IMMI collects and analyzes data from a nationwide panel of 3,000 consumers, aged 13-54, on a daily basis. According to Steve Walsh, senior VP-director of sales for IMMI, the company equips each panelist with specially coded cellphones that also digitize every audio source that the panelist is exposed to. A large team of analysts collect and analyze the data, advising IMMI's clients on trends and the best means and methods to reach consumers. This particular grouping of data focused on high school and college-aged youth, perhaps the most sought-after group by digital advertisers.
IMMI divided the subjects into two groups: moviegoers and non-moviegoers. While the theory might hold that people who went to fewer movies had more time to listen to the radio or watch TV, the data found that moviegoers were the ones who consumed the most radio and TV. In addition, those who went to the movies most frequently (at least 24 movies a year) also listened to the most radio.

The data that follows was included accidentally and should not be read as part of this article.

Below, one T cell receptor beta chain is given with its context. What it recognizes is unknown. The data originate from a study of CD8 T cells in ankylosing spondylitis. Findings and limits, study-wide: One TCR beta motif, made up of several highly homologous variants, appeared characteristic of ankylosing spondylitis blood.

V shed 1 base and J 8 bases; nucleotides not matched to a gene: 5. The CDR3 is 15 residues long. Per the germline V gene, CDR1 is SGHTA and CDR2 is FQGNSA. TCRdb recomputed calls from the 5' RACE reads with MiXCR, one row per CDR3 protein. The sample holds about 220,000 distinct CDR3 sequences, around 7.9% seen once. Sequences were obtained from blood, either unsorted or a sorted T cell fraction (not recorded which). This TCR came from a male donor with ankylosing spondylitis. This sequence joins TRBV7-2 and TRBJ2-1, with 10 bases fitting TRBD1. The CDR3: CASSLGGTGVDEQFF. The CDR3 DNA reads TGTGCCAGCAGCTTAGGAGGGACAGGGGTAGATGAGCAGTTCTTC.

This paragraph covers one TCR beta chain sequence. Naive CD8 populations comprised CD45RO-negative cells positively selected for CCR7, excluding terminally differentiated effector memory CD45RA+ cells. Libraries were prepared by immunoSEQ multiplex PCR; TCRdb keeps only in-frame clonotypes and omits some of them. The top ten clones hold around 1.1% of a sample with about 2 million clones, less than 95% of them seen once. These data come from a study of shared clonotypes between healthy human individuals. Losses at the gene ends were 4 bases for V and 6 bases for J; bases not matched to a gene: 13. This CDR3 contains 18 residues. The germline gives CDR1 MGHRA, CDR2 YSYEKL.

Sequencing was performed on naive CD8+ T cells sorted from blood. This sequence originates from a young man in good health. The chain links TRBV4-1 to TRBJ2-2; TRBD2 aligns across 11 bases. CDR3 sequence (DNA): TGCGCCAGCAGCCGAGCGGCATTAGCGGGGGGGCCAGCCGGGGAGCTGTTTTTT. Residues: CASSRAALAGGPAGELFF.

"What we found here is that they look for those opportunities to consume media no matter what happens," said Tamara Gaffney, director-client services, IMMI. "They seem to have a voracious appetite that doesn't end -- the extent to which they're consuming media is surprising."
"This age group is eager to be entertained," Mr. Walsh added, "and they access it aggressively across a wide range of platforms."
Indeed, the lessons advertisers can take away from these findings are that there are a wide variety of ways marketers can reach teens and young adults. It's also important to note young people have a short attention span, so if your ads don't catch their eye, someone else's will.
"This is saying that you can't rely on any one hook to bind this demographic. ... They're not sitting around waiting for someone to come around, they're seeking it out at the most convenient time," Mr. Walsh said.